Viral Marketing Campaign Spooks Coffee Shop Patrons





A viral marketing campaign for the remake of the horror movie Carrie sent visitors at a Manhattan coffee shop scrambling for the door. Images below depict the event. But it was all in good fun.

viral marketing campaign

viral marketing campaign

Unsuspecting customers at ‘Snice coffee shop were sitting at tables or lining up to make their purchases. Suddenly a couple of hired actors got into a rehearsed argument resulting in what appears to be a telekinetic fit.




The elaborate prank involved stuntmen, fake walls and furniture rigged with remote controls. You can view the prank in its entirety in the video above.

NYC based marketing firm Thinkmodo was the brains behind the spooky campaign. You might wonder what scaring coffee shop customers has to do with promoting a movie. But it definitely grabbed people’s attention. The video received more than 43,000,000 views on YouTube in two weeks.

And this isn’t the first time Thinkmodo has used unusual tactics to promote a project.

Thinkmodo applied a similar approach when promoting The Last Exorcism 2 inside a beauty shop in February for CBS Films.

viral marketing campaign

In July 2012, AMC enlisted Thinkmodo to bring attention to the fact that it was being dropped from Dish Network. So Thinkmodo dressed people up like zombies from AMC’s The Walking Dead series and had them run around New York City.

The prank resulted in a lot of New Yorkers running away screaming, but also more than 24,000,000 views on YouTube.

viral marketing campaign

It’s not just the producers of scary movies and TV shows that have turned to Thinkmodo for creative viral campaigns.

Popcorn Indiana is a retailer of popcorn and other healthy snacks. But when the company had the idea to change the way people actually eat popcorn, they turned to Thinkmodo.

The company and ad agency thought up a device that launches popcorn directly at a person’s mouth when they say “pop.” Then they created a viral campaign for the product, dubbed The Popinator.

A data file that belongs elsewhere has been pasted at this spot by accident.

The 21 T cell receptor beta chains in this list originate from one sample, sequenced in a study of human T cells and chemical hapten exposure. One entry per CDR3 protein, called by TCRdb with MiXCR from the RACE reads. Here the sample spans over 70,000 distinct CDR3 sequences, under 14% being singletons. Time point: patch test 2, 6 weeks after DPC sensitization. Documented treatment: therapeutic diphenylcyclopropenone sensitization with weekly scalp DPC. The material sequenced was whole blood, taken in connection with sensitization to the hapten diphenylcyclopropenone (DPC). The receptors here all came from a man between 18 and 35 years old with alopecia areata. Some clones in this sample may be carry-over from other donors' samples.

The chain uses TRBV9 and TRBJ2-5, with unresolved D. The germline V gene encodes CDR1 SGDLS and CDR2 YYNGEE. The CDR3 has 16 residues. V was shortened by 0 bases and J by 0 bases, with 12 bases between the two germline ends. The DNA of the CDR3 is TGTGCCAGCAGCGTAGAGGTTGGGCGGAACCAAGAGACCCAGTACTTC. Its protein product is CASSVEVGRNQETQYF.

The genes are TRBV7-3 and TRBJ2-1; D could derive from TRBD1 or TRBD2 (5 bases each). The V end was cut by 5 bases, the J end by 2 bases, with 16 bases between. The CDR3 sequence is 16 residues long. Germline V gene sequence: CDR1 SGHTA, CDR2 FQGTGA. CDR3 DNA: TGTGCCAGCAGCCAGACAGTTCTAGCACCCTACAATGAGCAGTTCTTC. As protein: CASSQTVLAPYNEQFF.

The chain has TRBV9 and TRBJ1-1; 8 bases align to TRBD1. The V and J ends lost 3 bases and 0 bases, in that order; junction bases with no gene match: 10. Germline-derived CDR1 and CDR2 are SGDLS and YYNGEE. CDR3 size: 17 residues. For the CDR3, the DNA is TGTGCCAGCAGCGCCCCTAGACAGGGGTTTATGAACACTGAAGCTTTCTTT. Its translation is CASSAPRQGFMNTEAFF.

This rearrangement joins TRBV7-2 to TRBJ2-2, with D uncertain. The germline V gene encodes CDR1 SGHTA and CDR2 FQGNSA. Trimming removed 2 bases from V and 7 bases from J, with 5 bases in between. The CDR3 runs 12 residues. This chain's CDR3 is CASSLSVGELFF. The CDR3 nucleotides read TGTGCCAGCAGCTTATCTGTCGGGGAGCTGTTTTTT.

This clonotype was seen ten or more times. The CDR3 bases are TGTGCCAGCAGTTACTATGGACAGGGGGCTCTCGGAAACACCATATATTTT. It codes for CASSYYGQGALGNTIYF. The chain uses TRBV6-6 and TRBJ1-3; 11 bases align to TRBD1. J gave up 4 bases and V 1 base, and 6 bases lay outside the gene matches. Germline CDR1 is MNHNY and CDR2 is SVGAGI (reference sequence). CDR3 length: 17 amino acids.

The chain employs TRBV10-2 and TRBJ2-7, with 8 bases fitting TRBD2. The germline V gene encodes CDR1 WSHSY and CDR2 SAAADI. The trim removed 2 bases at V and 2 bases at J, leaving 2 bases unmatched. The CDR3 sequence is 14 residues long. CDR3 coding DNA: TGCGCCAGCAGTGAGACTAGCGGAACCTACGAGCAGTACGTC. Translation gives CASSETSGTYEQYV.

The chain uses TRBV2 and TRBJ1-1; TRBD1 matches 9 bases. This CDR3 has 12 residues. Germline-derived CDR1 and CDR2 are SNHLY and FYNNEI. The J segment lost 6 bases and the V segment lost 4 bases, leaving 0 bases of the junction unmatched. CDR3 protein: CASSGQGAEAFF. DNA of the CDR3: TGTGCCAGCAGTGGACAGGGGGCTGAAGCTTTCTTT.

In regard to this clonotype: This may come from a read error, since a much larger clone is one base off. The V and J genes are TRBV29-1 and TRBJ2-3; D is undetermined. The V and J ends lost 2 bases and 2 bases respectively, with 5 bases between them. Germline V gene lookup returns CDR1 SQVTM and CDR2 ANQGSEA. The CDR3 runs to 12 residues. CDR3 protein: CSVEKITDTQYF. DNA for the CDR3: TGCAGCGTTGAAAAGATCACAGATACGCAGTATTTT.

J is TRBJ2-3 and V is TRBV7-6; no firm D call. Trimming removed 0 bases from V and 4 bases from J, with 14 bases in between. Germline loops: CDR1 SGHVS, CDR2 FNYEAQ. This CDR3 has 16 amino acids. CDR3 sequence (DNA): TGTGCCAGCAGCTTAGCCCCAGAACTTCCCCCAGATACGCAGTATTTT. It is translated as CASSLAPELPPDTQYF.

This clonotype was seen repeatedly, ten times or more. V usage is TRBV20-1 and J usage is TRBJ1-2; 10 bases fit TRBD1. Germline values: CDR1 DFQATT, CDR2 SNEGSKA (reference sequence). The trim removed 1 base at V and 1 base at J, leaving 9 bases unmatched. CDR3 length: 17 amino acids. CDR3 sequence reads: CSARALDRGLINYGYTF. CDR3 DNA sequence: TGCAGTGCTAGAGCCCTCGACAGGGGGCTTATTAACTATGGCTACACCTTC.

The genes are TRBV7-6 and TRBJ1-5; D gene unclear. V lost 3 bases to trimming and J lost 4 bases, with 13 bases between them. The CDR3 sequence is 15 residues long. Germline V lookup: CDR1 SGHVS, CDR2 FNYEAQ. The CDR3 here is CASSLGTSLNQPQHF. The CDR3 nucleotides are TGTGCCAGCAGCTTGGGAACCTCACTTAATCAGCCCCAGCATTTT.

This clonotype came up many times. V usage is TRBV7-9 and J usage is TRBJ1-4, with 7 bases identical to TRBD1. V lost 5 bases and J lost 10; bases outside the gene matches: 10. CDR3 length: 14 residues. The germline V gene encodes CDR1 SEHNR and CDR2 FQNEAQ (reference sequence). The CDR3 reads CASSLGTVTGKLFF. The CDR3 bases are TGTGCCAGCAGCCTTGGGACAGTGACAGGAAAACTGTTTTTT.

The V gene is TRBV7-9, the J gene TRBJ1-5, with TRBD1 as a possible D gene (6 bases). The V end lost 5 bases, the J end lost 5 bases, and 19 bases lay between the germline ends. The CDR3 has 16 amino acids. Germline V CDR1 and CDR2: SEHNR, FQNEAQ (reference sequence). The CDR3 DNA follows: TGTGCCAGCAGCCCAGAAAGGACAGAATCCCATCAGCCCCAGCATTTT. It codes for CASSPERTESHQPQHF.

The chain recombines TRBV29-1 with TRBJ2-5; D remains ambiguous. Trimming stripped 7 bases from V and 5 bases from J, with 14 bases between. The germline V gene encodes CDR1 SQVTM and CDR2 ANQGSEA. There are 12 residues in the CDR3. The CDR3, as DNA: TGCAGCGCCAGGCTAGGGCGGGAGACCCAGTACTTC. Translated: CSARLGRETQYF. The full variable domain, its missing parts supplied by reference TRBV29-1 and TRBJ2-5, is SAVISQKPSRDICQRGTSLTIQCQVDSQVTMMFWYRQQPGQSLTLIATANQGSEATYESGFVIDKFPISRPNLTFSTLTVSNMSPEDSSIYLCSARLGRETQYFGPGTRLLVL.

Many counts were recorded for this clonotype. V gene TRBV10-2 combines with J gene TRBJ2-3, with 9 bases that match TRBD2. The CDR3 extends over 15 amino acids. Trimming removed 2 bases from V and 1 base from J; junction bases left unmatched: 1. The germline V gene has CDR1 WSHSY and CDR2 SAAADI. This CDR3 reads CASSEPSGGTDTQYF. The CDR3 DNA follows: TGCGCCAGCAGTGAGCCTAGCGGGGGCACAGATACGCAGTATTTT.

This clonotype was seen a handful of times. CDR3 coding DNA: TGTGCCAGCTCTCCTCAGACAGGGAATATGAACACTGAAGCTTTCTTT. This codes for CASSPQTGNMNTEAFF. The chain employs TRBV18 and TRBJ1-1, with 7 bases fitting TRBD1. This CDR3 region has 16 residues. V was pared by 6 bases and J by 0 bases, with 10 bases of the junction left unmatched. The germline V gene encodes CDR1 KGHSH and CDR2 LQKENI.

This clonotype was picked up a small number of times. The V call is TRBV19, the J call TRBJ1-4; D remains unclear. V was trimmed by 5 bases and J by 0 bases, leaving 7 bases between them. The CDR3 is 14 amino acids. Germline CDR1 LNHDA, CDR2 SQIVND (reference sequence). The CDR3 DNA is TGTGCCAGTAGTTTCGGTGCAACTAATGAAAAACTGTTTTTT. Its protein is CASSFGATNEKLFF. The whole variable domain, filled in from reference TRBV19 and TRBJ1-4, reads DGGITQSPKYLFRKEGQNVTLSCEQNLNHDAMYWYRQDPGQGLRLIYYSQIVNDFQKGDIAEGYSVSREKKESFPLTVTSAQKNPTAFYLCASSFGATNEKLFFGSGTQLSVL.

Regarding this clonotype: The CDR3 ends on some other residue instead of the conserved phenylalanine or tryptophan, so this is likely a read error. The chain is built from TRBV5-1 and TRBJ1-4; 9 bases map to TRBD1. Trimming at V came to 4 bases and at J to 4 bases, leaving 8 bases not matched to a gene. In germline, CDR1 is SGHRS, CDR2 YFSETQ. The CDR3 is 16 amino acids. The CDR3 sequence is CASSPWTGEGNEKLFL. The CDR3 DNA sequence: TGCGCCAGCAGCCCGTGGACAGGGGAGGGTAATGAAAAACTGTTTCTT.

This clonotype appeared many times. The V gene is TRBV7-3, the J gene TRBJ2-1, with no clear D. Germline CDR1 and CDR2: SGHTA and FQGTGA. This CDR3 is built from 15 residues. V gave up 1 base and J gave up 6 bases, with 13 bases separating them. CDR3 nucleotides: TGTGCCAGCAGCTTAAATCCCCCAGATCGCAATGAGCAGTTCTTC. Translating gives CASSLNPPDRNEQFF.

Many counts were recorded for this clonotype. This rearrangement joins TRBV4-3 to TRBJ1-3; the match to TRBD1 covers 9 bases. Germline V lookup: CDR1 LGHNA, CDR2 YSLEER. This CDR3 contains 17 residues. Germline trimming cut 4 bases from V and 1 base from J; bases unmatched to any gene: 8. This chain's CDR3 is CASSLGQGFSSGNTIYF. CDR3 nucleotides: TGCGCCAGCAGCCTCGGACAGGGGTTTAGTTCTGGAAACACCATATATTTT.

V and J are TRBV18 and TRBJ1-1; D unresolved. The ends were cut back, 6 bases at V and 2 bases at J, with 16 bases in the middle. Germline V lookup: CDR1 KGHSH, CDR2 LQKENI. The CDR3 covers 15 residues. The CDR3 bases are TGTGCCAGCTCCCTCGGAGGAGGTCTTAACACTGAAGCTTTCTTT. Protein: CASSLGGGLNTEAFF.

viral marketing campaign

So how do these kinds of campaigns actually help a product or brand?

In the case of the Carrie prank, the video reached a wide audience and drew attention to the movie’s release. So the video not only promoted the movie to audiences who might have otherwise been unaware. It also created a sample of the kind of entertainment audiences might expect from the movie itself.

In the case of Popcorn Indiana, you won’t find The Popinator for sale on the company’s website. But, people who may have never even heard of Popcorn Indiana could see the video and visit the company’s site to learn more about the products they do sell.

In all of the above cases, Thinkmodo utilizes a unique approach that surprises audiences and grabs their attention. If a little additional news coverage results, so much the better! Thinkmodo’s website boasts:

Our unique strategy generates tremendous online engagement and valuable earned media coverage worldwide.

The NYC based company was founded in 2011 by James Percelay and Michael Krivicka, both writers and filmmakers who’s clients now include companies ranging from Sony Pictures to Cosmopolitan.

How is your marketing campaign grabbing customers’ attention?

[Images: AdsOfTheWorld]

8 Comments ▼

Annie Pilon


Annie Pilon Annie Pilon is a Senior Staff Writer for Small Business Trends, covering entrepreneur profiles, interviews, feature stories, community news and in-depth, expert-based guides. When she’s not writing she can be found on her personal blog Wattlebird, and exploring all that her home state of Michigan has to offer.

8 Reactions

  1. I have mixed emotions about this kind of stuff. Yes it garners a ton of views online and generates publicity, but for the actual customers there they may never come back.

    • Hmm. Interesting point. What does it do for the customers involved; they didn’t sign up for it.

      Would I have come back to that coffee shop? Knowing me, I would have! (out of curiosity)

      I wonder if it was a real coffee shop though.

    • Aira Bongco

      Haha you’re right. But I like how it is laid out especially since it’s Halloween. It can generate a lot of views but it is not really a good way of promoting a coffee shop.

      • Aira: I guess promoting the coffee shop wasn’t really their aim.

        If I was a customer, I’d stick with the coffee shop as it would stand out to me for obvious reasons. 🙂

        My only concern would be kids. What if there were kids there?

  2. I saw the ‘Carrie’ video prank when it first came out. I thought it interesting, not particularly funny, but it was intriguing to see how people reacted; it also made wonder how I’d react if I was one of the customers there and whether I would have fallen for it.

  3. I find this hilarious. Even if I was a scared customer, I’d be coming back and bringing my friends just to prank them.

  4. I loved the video. I totally understand why it went viral. It’s a short piece of entertainment and I think many people that have never heard of the movie before saw this video. I shared instantly when I saw it. The guys at Thinkmodo did a great job once again.

  5. Hi,

    I’m not sure I’d go back to that coffee shop. I loved the video, though. Thinkmodo knows how to get their customers the attention they want, for sure.

    Great video and post. Very entertaining. 🙂
    Geri Richmond

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